Four bodies have been pulled from the site where a small plane plunged into two Connecticut homes, a fire official said Saturday. Those presumed dead are the pilot, a former Microsoft executive, his teenage son and two children in a home struck by the plane.
The victims’ bodies were recovered from the wreckage late Friday night, Chuck Licata, assistant chief of the East Haven Fire Department, told the Los Angeles Times. Two were removed from the plane and two from one of the two houses it tore open. Licata said officials don’t expect to find any other victims.
The multi-engine, propeller plane crashed into the two small homes in East Haven just a mile from Tweed New Haven Airport midday Friday. The plane’s body plunged halfway into a home holding two children, ages 1 and 13, and its wing struck the roof of the home next door. The plane's fuel caught fire and set the homes ablaze.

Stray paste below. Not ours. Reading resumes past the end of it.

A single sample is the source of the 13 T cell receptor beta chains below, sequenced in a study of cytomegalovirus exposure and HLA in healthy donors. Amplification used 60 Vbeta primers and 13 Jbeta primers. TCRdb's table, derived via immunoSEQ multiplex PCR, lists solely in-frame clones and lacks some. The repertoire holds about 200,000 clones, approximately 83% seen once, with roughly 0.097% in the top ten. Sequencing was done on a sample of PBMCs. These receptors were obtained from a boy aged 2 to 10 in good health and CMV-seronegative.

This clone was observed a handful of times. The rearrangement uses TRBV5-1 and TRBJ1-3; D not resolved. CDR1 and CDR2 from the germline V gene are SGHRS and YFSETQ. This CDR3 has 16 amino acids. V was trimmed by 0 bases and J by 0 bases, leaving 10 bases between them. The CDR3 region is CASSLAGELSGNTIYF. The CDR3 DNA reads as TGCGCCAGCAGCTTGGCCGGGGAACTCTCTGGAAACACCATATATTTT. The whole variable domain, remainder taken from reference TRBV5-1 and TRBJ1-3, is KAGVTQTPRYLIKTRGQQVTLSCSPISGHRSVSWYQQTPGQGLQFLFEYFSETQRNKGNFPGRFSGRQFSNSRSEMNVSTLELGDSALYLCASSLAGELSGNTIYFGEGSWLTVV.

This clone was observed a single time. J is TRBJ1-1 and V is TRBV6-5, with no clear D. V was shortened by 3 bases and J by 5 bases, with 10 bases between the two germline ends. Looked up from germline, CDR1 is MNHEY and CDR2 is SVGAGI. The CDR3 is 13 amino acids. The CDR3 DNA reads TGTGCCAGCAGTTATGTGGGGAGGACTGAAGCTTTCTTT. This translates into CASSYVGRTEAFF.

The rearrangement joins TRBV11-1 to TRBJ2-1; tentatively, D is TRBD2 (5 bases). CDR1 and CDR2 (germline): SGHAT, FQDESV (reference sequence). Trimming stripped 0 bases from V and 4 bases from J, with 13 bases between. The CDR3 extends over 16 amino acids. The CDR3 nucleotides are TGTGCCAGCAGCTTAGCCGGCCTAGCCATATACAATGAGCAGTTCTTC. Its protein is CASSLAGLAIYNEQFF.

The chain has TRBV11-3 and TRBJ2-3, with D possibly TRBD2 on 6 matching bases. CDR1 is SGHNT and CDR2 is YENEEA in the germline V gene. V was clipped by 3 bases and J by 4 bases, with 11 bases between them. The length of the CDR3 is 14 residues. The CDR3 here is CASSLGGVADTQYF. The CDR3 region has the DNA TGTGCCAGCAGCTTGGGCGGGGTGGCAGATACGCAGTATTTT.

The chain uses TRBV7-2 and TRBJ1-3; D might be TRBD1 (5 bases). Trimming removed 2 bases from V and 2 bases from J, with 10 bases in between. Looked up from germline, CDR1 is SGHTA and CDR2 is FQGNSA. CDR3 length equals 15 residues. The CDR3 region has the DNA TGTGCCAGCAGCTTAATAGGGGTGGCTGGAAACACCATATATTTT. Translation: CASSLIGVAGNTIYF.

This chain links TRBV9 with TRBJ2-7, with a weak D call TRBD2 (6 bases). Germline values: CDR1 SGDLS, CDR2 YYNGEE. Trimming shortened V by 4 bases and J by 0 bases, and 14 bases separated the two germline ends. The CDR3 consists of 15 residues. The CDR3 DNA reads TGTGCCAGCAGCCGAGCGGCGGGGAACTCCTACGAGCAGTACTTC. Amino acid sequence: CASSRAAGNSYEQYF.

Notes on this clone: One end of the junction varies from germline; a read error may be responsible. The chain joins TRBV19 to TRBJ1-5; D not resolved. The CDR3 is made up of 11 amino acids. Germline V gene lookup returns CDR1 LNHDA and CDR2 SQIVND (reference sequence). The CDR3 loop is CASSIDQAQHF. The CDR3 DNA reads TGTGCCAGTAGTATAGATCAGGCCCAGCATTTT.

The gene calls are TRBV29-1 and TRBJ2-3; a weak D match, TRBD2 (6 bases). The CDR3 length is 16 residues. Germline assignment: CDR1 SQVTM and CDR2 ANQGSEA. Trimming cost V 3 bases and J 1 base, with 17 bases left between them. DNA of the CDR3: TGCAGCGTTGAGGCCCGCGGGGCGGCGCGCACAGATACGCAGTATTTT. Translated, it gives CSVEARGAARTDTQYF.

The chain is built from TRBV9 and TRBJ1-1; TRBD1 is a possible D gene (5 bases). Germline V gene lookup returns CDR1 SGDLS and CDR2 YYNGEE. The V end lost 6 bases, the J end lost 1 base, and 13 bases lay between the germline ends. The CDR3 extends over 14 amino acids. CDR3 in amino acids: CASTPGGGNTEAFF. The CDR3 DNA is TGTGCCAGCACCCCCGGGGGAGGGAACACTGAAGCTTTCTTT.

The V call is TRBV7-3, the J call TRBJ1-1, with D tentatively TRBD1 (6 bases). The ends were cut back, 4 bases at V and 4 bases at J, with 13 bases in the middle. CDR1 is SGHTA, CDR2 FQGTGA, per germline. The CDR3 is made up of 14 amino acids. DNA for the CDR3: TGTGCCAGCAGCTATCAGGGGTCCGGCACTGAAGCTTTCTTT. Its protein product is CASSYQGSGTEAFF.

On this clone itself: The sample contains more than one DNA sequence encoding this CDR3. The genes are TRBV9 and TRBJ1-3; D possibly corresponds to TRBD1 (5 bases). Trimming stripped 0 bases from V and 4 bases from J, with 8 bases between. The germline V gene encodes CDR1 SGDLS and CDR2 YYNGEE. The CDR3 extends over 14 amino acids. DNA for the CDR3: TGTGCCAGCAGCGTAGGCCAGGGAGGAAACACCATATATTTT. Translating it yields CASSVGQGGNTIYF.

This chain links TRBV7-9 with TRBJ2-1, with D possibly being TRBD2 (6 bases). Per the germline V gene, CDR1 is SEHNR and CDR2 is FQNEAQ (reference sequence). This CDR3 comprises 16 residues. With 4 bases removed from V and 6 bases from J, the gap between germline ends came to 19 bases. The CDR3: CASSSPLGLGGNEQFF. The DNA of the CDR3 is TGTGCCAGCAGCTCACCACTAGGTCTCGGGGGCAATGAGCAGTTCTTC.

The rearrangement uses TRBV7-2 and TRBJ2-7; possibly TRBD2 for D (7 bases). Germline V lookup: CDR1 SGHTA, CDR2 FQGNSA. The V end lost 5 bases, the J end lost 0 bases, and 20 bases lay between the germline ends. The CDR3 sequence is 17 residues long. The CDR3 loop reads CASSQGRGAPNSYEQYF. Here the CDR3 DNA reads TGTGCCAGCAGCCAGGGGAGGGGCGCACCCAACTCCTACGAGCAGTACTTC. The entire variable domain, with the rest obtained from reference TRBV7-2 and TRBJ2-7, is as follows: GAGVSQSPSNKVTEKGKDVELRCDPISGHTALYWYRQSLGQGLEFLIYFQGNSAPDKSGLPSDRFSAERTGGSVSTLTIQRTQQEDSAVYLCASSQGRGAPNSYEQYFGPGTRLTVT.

The remains of the victims, expected to be positively identified later Saturday, were sent to the Connecticut medical examiner’s office as the National Transportation Safety Board continued to clear the crash site and examine debris.
The deceased pilot, Bill Henningsgaard, 54, and his son Maxwell, of Medina, Wash., had been on an East Coast trip to visit colleges, according to a Bellevue, Wash., nonprofit group where Henningsgaard had served as executive director.
“Bill walked the talk to make our community stronger,” the organization, Eastside Pathways, said in a statement.
The pilot’s brother, Blair Henningsgaard, described him as “a very careful pilot” who took up flying after retiring from Microsoft.
“This is the third plane he’s owned,” he told Connecticut’s WTNH television. He confirmed that his brother had been involved in a plane crash once before, in 2009, after a fuel system on his plane malfunctioned.
Blair Henningsgaard described Maxwell as a “highly intelligent, personable young man” who rowed crew.
The 10-seater plane, a Rockwell International Turbo Commander 690B, flew out of Teterboro Airport in New Jersey and crashed around 11:25 a.m., Jim Peters, a spokesman for the Federal Aviation Administration, said.
A spokesman for the NTSB said the agency's first report on the investigation would be released within five to 10 days.
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